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NCJRS Abstract

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NCJ Number: 194625 Add to Shopping cart Find in a Library
Title: Multiple Indicator Analysis: Using Secondary Data to Analyze Illicit Drug Use
Corporate Author: Substance Abuse and Mental Health Services Admin (SAMHSA)
US Dept of Health and Human Services
United States of Americ
Date Published: 2001
Page Count: 113
Sponsoring Agency: NCJRS Photocopy Services
Rockville, MD 20849-6000
SAMHSA's National Clearinghouse for Alcohol and Drug Information
Rockville, MD 20852
Substance Abuse and Mental Health Services Admin (SAMHSA)
Rockville, MD 20857
Sale Source: SAMHSA's National Clearinghouse for Alcohol and Drug Information
Box 2345
Rockville, MD 20852
United States of America

NCJRS Photocopy Services
Box 6000
Rockville, MD 20849-6000
United States of America
Publisher: https://www.samhsa.gov 
Type: Report (Study/Research)
Format: Document
Language: English
Country: United States of America
Annotation: This publication outlines an assessment tool, Multiple Indicator Analysis (MIA), that will assist policymakers in assessing substance abuse patterns and trends in selected geographical areas.
Abstract: This secondary data source is a quick and inexpensive methodology that lends itself to supplementing more costly primary data analyses. The focus of this guide is on underreported illicit drugs, emphasizing powder and crack cocaine, heroin and methamphetamine. It makes good economic sense to try and prevent substance abuse. In 1997, the price tag for substance abuse was $11.9 billion; all costs attributed to substance abuse totaled $294 billion. Using multiple data sources is critical to the success of MIA analysis. Combining hospital emergency room data with human services and criminal justice system data provides a rich picture of issues, trends and possible places in these systems where effective interventions can be created. In addition, by analyzing the same types of data over different time periods, trends emerge. As one might expect, drug use shifts as market demands and price changes as well as new drug forms, i.e., the move from powder cocaine to crack cocaine in the 1980s. When analyzing multiple data sources, it would be prudent to use a unique personal identifier (possibly a social security number) to avoid duplication. Descriptive statistics (frequencies, percentages and averages) tend to be the form of data sought when using MIA. The reporting of the findings, as interventions, are tailored to the audience. A more detailed report with descriptions of the methodology and data sources would be of interest to researchers, whereas planners and policymakers would welcome a short summary report. Sharing the findings and recommendations with the agencies whose data was analyzed would be extremely valuable and increase collaboration among the researchers, policymakers and other key stakeholders grappling with this public health issue. Lastly, easy-to-understand graphics are useful for all audiences. Tables, appendices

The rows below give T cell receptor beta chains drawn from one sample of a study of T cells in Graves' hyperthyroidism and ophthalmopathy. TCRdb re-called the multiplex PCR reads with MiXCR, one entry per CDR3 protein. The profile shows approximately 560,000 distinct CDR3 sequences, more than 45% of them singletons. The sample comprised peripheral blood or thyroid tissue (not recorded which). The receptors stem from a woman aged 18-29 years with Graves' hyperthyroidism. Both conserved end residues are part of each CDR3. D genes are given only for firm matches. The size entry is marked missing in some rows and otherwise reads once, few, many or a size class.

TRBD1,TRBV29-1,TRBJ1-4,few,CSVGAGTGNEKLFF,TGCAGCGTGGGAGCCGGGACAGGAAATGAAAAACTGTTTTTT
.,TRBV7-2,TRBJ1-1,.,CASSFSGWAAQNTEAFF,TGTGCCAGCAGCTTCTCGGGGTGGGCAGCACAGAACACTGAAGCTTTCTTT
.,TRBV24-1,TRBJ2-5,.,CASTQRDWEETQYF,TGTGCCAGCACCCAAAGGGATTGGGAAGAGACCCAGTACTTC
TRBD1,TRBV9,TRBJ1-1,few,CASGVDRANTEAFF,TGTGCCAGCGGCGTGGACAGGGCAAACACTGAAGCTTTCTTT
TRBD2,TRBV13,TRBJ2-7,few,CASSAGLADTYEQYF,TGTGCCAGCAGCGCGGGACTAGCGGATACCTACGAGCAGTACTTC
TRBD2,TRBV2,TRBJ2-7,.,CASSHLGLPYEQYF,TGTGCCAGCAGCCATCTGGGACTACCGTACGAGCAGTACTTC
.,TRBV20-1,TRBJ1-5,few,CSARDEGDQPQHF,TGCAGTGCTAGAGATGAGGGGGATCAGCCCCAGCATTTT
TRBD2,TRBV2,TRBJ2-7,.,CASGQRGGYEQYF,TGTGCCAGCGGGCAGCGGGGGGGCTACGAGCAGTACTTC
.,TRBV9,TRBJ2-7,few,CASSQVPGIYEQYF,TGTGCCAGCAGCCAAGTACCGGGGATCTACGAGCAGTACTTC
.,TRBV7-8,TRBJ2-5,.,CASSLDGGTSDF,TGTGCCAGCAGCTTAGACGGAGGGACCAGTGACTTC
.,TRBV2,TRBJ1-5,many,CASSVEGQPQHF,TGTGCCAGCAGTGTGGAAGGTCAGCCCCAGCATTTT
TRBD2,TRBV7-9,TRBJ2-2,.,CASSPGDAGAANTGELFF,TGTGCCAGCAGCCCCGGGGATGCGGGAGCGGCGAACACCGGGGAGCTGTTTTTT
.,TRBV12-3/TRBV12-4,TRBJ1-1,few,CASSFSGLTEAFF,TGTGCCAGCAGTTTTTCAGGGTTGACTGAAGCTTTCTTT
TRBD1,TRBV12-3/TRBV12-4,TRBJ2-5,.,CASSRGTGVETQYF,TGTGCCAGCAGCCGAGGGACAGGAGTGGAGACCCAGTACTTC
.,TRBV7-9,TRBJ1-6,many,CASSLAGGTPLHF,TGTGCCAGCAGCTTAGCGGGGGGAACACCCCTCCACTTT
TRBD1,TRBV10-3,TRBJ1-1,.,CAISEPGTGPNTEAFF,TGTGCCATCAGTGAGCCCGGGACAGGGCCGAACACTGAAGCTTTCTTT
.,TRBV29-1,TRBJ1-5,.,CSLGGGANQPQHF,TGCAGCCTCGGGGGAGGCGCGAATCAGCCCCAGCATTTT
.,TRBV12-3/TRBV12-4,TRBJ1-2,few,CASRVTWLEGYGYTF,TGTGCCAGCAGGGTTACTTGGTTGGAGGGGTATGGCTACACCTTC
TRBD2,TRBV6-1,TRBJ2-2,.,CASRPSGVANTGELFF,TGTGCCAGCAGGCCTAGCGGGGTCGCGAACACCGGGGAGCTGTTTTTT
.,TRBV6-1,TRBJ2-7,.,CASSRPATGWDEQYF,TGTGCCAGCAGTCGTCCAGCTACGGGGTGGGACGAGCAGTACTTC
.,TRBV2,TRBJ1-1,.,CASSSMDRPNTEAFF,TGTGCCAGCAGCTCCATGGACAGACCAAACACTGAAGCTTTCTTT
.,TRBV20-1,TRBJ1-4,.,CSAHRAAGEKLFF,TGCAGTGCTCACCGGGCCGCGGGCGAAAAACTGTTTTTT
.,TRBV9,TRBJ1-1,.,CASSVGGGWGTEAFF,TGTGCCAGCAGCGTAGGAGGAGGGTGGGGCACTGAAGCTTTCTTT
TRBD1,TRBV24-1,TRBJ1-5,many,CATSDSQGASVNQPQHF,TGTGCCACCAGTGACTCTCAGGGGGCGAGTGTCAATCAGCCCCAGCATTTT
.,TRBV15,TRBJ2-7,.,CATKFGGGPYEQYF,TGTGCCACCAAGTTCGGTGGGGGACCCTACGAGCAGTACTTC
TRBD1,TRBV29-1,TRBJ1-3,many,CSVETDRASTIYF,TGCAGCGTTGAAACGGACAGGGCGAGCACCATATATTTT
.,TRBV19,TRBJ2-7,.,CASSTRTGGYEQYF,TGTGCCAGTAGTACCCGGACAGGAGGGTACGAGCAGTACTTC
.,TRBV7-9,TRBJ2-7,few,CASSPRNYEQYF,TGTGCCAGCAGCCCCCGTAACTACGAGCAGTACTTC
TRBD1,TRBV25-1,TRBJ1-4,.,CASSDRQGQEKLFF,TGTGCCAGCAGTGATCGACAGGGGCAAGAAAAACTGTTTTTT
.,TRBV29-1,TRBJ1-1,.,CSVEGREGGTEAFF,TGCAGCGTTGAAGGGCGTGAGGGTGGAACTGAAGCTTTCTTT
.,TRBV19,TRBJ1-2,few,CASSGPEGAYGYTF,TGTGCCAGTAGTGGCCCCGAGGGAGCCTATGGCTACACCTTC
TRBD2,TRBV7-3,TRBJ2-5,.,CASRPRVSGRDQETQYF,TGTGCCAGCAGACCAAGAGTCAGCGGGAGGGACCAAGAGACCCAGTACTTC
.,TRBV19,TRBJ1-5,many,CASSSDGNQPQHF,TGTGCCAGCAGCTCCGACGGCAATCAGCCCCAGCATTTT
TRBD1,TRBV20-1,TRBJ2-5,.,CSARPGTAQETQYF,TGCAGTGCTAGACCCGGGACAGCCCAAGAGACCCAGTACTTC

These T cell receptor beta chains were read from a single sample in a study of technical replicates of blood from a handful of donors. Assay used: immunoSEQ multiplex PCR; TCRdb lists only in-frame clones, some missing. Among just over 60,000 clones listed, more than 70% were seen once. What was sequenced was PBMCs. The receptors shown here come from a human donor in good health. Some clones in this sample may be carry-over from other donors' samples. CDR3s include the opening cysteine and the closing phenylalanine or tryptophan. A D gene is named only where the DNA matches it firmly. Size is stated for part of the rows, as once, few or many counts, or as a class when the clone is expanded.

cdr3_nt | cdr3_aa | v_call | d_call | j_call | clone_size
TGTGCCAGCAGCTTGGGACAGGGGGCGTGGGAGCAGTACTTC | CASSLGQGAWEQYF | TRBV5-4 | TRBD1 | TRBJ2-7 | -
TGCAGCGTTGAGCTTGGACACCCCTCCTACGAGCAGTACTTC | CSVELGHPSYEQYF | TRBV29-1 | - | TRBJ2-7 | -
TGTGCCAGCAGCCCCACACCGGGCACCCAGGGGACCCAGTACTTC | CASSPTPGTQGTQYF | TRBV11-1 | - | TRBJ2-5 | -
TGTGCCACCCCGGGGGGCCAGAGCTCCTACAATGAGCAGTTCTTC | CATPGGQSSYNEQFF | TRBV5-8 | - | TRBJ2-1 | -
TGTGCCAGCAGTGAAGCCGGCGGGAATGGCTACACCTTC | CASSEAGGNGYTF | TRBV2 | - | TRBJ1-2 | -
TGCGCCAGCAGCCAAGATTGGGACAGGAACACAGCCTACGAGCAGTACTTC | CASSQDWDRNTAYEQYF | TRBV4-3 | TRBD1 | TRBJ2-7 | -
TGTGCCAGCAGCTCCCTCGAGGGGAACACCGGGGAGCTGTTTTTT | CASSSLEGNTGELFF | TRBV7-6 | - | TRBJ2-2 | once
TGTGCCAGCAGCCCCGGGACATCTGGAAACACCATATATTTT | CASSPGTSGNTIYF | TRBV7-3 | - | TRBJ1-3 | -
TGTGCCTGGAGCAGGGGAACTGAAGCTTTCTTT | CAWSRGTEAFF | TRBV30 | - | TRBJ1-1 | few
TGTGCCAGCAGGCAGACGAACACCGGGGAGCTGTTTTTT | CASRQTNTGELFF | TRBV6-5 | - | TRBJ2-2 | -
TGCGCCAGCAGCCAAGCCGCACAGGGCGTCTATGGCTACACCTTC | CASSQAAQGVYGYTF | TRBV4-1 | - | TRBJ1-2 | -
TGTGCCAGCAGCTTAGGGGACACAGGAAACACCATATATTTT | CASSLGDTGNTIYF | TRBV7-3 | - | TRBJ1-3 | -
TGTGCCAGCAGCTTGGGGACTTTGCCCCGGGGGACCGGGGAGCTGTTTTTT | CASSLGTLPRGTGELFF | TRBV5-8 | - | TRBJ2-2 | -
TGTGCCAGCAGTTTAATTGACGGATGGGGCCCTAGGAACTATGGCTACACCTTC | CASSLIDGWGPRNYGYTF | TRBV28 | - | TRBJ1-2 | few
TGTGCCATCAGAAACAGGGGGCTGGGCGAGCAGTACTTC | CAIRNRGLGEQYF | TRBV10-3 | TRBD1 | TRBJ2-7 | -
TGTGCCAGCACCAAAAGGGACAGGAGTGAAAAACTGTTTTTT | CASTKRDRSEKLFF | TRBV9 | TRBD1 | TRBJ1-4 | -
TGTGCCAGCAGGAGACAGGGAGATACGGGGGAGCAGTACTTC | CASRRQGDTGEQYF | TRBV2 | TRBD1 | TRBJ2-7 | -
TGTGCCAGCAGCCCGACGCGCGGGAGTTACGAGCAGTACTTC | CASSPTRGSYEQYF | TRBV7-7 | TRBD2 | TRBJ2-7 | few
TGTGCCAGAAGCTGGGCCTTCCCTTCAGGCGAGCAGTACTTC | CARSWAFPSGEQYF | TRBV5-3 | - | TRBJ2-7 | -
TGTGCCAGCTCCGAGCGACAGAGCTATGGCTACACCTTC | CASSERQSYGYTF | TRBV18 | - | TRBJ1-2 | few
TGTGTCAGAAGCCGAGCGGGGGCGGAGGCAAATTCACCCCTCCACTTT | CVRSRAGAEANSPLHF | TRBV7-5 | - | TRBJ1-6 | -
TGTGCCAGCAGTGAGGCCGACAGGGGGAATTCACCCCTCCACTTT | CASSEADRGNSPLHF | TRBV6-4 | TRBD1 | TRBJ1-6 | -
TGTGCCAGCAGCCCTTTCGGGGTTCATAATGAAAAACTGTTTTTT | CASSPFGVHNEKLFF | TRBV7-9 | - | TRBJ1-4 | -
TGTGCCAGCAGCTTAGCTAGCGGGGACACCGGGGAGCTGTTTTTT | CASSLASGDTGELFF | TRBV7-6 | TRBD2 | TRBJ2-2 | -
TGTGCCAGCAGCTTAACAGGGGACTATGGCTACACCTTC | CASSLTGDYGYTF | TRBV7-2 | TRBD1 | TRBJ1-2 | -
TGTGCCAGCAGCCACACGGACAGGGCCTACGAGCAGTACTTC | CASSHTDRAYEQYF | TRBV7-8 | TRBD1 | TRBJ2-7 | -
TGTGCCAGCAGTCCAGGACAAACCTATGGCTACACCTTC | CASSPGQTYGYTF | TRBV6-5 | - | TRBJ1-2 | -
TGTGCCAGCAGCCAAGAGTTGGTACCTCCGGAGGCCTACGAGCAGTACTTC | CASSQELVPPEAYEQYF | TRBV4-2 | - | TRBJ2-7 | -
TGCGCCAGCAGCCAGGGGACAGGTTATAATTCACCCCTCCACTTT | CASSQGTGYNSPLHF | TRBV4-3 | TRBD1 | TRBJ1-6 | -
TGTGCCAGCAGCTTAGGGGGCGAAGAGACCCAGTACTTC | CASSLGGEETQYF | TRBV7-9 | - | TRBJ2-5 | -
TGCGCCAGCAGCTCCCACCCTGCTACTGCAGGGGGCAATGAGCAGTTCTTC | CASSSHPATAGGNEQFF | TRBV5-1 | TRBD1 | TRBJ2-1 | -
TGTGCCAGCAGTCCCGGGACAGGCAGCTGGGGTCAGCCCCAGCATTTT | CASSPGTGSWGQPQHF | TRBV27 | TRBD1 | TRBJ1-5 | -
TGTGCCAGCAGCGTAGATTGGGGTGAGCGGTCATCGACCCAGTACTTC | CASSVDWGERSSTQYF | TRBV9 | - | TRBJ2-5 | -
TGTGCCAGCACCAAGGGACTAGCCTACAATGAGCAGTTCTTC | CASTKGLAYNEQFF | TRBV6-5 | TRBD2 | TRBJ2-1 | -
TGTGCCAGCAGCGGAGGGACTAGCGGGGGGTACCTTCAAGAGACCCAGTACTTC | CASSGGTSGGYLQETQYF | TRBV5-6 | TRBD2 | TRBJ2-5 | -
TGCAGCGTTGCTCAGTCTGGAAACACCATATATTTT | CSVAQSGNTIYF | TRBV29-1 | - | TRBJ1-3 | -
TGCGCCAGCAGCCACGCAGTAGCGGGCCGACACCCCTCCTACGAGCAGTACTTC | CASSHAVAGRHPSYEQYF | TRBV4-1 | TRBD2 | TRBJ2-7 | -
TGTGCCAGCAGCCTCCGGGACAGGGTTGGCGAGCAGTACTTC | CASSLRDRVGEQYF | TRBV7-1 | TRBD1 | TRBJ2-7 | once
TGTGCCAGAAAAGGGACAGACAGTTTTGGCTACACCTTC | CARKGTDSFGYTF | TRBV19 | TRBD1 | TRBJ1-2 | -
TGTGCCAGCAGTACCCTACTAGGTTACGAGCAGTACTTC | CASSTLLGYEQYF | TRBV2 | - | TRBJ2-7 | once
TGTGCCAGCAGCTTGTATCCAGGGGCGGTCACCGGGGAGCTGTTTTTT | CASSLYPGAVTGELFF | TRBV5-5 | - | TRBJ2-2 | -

Main Term(s): Drug treatment
Index Term(s): Controlled Substances; Crime analysis; Descriptive analysis; Drug overdose; Geographic distribution of crime; Secondary data analysis
To cite this abstract, use the following link:
http://www.ncjrs.gov/App/publications/abstract.aspx?ID=194625

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